The readers who've been following Brent Hartinger's sandy-
haired hero of the Russel Middlebrook series since high
school now try out the Hollywood lifestyle with him.
Russel's mid-twenties, and he and his handsome boyfriend
Kevin decide if they're ever going to try being screen
writers, it should be now. BAREFOOT IN THE CITY OF BROKEN
DREAMS sounds like a dispiriting title. But maybe Russel's
just barefoot because of the heat.
LA is more gay-friendly than Seattle, though even the
northerly city has modernised its views. However, the lads
are doing the same work for half the money. Russel sees a
sprawling, smoggy city, with appalling traffic, then he
finds the Walk of Fame, the Chinese Theatre, and of course
they get lost. But it's romantic, fun, and full of
possibilities. Russel's trademark voice, full of youth,
enthusiasm and uncertainty, comes out again, bridging the
gap between the earlier books and this stage of maturity.
Russel's friend Otto lives here, and he's played a lot of
zombies. He gives Russel advice on how to fit in, including
buying expensive leather shoes as everyone dresses casually
except for the shoes. He also says that everyone overstates
their career achievements and nobody expects writers to be
able to hold a conversation. Able-bodied actors are still
cast in the roles of disabled people. Maybe life will be
more complicated than Russel realised.
Making movies about gay people used to be a very hard sell,
but at this time, Russel's script gets attention. We feel
the lad's self-doubts all over again. Can this elderly
producer really believe it's good? Is there some other
pitfall Russel doesn't know about? After all, he's hardly
here a week. Everything seems to be going swimmingly.
Unlike training as a doctor or lawyer, most would-be
Hollywood types never make it in their chosen careers.
There's just too much competition, too few people willing
to take chances on unknowns. This New Adult-feel novel is
partly based on the author Brent Hartinger's own
experiences. His earliest Russel book, THE GEOGRAPHY CLUB,
has been filmed and produced as a stage play.
If you want a guide to finding your feet in Tinsel Town, and finding what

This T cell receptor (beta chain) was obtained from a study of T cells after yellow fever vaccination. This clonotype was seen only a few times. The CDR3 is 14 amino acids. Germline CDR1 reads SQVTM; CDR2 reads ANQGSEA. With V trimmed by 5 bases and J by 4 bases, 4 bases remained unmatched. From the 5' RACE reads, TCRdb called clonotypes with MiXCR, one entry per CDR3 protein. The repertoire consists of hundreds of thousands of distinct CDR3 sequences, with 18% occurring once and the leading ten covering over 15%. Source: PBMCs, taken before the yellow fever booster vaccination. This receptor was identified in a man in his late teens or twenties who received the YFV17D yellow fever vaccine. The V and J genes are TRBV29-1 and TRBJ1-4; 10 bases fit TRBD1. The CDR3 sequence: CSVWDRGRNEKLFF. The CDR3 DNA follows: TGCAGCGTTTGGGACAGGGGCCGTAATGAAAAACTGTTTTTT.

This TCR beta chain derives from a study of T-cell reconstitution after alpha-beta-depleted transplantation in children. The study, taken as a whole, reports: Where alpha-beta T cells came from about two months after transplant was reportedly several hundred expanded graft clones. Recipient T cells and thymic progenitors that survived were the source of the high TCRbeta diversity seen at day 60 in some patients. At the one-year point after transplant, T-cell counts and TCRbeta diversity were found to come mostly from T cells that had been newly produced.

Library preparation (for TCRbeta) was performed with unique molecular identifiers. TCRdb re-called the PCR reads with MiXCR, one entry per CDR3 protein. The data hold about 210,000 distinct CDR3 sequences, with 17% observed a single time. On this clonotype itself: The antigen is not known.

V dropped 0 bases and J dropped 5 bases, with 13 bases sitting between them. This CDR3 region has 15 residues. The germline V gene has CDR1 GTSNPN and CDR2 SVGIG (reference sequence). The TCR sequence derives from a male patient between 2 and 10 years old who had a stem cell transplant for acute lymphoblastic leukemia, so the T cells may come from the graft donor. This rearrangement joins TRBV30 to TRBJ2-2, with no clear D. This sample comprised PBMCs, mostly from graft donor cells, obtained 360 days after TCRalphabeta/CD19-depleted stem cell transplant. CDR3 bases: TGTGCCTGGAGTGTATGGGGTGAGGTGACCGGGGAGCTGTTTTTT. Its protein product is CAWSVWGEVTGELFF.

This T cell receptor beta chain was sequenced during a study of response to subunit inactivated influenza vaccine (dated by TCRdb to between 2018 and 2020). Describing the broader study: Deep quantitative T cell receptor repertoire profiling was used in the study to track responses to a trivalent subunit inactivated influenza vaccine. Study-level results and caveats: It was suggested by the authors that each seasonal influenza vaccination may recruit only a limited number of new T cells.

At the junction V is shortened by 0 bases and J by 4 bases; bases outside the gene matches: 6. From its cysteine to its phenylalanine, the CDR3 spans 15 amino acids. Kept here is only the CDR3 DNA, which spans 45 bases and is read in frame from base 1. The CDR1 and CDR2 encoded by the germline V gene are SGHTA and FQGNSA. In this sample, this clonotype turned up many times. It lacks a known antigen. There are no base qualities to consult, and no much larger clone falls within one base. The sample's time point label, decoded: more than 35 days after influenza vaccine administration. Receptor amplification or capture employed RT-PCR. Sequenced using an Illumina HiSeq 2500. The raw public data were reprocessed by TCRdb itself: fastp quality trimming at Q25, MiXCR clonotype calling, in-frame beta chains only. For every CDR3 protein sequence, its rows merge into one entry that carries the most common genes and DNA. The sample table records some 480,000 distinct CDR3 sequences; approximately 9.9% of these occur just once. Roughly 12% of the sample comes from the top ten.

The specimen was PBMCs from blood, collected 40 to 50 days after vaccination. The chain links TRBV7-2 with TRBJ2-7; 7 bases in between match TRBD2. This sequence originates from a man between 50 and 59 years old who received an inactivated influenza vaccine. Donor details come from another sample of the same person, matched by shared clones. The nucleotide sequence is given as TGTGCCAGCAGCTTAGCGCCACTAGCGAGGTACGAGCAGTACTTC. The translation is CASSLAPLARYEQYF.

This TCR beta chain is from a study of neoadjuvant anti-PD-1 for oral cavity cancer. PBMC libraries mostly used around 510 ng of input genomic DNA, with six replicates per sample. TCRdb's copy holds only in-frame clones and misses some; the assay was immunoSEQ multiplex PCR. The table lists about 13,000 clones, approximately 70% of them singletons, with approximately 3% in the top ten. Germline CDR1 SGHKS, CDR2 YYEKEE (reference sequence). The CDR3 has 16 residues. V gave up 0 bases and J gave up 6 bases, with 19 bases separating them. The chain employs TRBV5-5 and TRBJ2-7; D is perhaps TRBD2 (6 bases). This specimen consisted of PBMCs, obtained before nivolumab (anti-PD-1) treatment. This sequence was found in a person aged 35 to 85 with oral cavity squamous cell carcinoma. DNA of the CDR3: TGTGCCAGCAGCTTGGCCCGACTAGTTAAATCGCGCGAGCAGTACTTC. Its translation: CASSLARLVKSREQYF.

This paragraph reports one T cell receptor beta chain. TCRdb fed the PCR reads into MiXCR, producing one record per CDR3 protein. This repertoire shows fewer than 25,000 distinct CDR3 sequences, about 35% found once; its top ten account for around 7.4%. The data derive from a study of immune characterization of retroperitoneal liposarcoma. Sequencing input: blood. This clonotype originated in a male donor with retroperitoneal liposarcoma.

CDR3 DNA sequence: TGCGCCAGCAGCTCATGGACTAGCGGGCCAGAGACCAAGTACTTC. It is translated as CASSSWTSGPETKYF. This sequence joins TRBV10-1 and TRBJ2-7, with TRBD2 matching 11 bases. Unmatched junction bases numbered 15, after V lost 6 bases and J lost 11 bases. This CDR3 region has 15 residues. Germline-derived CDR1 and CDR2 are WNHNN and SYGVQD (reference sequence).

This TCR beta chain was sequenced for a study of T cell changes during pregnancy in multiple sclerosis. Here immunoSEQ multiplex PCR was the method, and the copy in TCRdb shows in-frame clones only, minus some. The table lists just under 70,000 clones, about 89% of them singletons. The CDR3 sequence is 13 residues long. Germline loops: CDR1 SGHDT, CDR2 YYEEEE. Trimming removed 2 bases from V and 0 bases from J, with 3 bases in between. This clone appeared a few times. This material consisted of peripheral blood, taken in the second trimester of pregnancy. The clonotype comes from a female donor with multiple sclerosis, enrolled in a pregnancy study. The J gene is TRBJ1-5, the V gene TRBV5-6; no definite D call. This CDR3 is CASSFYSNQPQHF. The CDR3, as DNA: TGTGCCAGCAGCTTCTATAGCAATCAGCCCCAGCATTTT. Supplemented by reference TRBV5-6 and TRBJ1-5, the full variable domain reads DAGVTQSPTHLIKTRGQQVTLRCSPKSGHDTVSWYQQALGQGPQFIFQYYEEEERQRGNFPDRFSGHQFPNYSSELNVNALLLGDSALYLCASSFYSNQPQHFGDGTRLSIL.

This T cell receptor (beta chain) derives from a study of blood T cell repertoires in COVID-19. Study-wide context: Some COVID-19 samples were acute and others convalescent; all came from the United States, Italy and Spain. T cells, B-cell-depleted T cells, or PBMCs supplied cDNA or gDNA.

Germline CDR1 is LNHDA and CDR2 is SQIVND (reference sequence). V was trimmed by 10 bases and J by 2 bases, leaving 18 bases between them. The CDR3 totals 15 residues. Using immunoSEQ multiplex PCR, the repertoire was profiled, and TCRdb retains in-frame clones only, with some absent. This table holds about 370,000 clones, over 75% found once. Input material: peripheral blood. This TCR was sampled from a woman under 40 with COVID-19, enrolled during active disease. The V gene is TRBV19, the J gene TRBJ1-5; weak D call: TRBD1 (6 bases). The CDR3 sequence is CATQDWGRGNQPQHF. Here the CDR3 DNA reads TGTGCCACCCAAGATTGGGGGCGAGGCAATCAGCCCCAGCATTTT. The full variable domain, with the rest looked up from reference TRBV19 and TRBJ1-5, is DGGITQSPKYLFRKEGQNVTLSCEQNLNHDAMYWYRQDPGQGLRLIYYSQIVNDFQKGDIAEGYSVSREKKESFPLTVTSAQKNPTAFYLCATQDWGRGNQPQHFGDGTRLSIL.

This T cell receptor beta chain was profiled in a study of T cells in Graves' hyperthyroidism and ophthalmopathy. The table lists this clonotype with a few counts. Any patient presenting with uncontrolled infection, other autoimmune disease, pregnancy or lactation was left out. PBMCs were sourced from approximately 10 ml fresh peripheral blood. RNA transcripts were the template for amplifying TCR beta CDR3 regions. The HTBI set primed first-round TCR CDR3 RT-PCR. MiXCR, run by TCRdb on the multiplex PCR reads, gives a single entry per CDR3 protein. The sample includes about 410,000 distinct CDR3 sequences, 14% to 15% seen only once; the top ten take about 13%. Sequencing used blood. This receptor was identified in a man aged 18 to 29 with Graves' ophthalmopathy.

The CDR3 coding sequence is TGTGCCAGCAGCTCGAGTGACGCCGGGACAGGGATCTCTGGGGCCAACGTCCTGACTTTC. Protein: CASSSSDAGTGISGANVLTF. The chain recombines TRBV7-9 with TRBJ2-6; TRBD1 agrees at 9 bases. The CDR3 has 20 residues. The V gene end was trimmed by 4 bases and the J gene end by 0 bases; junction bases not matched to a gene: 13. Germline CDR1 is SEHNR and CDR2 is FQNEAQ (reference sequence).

desperation lies under the gloss, Brent Hartinger smartly
encapsulates the experience and reveals more of the trials
of the gay lifestyle as well. BAREFOOT IN THE CITY OF
BROKEN DREAMS is an entertaining read about the making of
entertainment and should be read by all those who consume
ďThere was no way moving to Los Angeles was going to make me
give up my soul. After all, Iíd already seen all the movies
about Hollywood. I knew how things worked.Ē
Twenty-four year-old Russel Middebrook and his boyfriend
have moved to Los Angeles so Russel can try to make it as a
Almost right away, in a forgotten old house off of
Sunset Boulevard, Russel meets Isaac Brander, a once-famous
film producer who is convinced he can turn Russelís
screenplay into a movie.
Russel knows that success canít possibly come this easy.
After all, most of Russelís Los Angeles friends are so
desperate to make it that itís downright scary. His
ex-boyfriend, Otto, is trying everything to become an actor,
and Daniel, the sexy neighbor, doesnít even need a casting
couch to get naked.
So whatís the catch with Mr. Brander? Could it be that
movies about Hollywood donít tell the whole truth? But what
does that mean for Russelís soul?
Barefoot in the City of Broken Dreams, a companion book
to Brent Hartingerís The Thing I Didnít Know I Didnít Know,
is a fast-paced, funny story about the price of fame in
Hollywood: the hilarious lengths people will go to achieve
it, and the touching secret to survival when things donít
work out exactly as planned.